However, what is more important is that the Supreme Court applied it aptly to the facts of the present case. The Court began by holding that the non-existence of a creditor-debtor relationship between the lenders and corporate-debtor is not of significance because the ultimate benefit flowed to its parent co. i.e. JAL,[xvii] who is a “related party” to JIL. Furthermore, the Court recognised that in the absence of  creation of a mortgage by JIL, JAL would have to depart with great estate as per Section 53 IBC than it would have now.[xviii] Thus, there was clear satisfaction of Section 43(2) for a look-back period of two years as per Section 43(4)(a) IBC.

The only thing that was now left to be discerned was whether the mortgages were protected by any of the exclusionary terms of Section 43(3) IBC. It was the respondents’ contention that the mortgages were done in the ordinary course of business of the transferee, and that Section 43(3) granted protection to both – corporate debtor and transferee because of the presence of the word “or”. Therefore, they must not be hit by Section 43 IBC.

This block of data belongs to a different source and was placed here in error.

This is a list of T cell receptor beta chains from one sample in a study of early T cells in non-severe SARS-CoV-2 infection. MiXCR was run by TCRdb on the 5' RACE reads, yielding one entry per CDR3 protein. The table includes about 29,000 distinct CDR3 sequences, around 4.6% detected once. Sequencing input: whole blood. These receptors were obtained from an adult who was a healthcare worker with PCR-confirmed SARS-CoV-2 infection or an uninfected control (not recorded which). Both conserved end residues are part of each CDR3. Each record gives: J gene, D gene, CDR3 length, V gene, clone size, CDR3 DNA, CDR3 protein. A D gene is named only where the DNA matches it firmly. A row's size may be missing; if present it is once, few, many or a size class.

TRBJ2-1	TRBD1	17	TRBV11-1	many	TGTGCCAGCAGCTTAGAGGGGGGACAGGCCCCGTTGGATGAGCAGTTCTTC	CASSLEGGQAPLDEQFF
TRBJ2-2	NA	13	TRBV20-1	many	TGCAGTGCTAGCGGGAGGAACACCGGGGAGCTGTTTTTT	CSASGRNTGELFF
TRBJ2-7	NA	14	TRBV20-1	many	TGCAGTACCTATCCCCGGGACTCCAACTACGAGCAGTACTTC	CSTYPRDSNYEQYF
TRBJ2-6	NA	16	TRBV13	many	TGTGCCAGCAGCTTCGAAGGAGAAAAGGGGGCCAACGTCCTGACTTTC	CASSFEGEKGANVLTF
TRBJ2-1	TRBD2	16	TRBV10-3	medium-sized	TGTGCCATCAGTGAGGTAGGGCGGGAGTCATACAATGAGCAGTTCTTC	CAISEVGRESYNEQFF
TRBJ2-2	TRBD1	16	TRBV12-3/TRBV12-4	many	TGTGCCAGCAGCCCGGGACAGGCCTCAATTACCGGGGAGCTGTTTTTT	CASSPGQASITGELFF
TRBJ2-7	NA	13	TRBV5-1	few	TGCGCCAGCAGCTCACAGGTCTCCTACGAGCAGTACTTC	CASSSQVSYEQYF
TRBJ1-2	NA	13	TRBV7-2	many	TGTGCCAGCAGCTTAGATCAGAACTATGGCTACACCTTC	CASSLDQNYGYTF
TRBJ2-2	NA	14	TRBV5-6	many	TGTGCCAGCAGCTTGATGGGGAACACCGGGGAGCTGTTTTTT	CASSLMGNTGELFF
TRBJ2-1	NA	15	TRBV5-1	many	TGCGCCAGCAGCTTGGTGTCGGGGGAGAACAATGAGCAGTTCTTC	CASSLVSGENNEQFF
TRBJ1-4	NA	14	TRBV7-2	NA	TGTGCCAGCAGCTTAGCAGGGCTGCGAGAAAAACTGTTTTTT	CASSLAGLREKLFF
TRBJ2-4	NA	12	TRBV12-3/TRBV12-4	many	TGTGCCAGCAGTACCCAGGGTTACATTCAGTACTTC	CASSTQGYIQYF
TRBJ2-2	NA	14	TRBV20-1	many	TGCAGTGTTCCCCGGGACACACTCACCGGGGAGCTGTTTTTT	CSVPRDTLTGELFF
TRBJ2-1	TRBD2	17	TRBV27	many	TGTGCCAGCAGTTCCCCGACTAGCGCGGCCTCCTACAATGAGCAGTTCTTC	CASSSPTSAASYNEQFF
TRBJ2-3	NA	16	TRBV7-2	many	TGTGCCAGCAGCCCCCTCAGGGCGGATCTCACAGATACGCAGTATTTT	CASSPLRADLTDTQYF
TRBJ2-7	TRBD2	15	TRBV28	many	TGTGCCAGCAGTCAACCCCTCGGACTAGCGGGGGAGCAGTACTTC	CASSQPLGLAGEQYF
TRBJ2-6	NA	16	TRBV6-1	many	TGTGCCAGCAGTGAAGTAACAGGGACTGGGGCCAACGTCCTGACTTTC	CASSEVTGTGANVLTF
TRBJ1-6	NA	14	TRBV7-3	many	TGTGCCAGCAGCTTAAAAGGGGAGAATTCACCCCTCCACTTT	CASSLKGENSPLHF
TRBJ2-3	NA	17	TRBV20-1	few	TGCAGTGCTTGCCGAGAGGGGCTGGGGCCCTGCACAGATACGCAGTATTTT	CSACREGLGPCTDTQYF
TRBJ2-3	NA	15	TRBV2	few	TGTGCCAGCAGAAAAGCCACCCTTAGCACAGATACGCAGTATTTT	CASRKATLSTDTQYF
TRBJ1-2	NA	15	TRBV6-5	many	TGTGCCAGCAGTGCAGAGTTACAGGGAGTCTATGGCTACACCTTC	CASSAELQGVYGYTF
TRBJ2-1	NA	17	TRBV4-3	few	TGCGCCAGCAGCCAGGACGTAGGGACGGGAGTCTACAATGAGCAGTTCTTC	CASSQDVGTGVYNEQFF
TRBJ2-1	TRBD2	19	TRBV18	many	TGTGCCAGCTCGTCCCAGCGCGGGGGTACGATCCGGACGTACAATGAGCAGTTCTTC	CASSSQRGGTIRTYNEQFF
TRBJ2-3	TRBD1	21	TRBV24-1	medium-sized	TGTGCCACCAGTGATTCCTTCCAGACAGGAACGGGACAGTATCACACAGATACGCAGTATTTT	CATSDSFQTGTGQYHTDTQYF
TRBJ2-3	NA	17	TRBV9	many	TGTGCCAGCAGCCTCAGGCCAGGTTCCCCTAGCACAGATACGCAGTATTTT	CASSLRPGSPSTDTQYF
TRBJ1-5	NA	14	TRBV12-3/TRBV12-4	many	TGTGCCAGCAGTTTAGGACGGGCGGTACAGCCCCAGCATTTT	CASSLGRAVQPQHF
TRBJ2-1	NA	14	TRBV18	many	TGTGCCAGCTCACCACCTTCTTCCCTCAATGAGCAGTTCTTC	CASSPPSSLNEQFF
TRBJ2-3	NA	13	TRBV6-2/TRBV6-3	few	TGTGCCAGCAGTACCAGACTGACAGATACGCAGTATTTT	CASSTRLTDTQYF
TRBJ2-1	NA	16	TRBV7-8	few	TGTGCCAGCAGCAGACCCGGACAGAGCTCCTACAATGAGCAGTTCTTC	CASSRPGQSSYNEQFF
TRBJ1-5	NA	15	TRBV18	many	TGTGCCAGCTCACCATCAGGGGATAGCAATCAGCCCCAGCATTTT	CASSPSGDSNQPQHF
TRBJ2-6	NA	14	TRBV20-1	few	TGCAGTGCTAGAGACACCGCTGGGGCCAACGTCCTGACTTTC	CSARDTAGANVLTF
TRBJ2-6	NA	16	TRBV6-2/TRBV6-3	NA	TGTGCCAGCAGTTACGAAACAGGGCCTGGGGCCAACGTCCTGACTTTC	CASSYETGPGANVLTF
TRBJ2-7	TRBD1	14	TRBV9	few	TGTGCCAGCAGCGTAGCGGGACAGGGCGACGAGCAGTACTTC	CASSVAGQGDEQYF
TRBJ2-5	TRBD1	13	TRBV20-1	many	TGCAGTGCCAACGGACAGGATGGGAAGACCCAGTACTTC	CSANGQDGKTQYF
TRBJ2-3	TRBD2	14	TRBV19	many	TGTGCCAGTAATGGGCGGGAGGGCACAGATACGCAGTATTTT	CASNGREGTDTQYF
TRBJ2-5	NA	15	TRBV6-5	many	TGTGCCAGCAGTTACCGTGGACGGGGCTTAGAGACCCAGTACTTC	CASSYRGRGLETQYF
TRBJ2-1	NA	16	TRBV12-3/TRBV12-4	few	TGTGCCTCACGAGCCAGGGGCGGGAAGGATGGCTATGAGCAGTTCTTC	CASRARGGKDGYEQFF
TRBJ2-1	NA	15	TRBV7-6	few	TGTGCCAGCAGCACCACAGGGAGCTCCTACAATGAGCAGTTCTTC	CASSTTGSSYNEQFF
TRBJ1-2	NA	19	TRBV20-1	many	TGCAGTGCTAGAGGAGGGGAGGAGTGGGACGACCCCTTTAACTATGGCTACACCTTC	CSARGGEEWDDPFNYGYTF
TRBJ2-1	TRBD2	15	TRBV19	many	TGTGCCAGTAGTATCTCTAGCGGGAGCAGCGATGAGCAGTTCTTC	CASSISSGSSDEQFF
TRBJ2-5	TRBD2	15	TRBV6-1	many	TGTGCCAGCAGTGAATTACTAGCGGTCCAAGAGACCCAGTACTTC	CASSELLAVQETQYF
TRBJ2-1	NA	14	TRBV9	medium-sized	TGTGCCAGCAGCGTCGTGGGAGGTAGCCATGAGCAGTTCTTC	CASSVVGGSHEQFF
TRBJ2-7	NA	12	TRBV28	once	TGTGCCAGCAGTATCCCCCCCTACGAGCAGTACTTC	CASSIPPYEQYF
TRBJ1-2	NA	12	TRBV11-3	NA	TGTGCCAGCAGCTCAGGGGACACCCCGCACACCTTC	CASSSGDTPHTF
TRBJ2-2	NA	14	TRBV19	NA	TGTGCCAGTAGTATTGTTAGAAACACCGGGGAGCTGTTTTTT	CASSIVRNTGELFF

The Court firmly rejected this interpretation because of two reasons.

Firstly, the Court relied on the definition of “ordinary course of business” in the landmark case of Downs Distributing Co. v. Associated Blue Star Stores,[xix] wherein it was held to mean “a transaction that falls into place as part of the undistinguished common flow business done”. Relying on this, the Court was of the opinion that the mortgages were not in the ordinary course of business of the corporate debtor as lending was not in the ordinary course of business of the corporate debtor.[xx]

Secondly, the Court interpreted the term “corporate debtor or transferee” in Section 43(3) IBC to actually mean “corporate debtor and transferee”. This was because in the Court’s opinion, a lender would always be involved with mortgaging in the ordinary course of its own business. The true purpose of Section 43(2) is not to look into the ordinary course of business of the transferee but that of the corporate debtor.[xxi] This ingenious interpretation of the Court is welcome and has plugged a great loop-hole in interpretation of Section 43 IBC.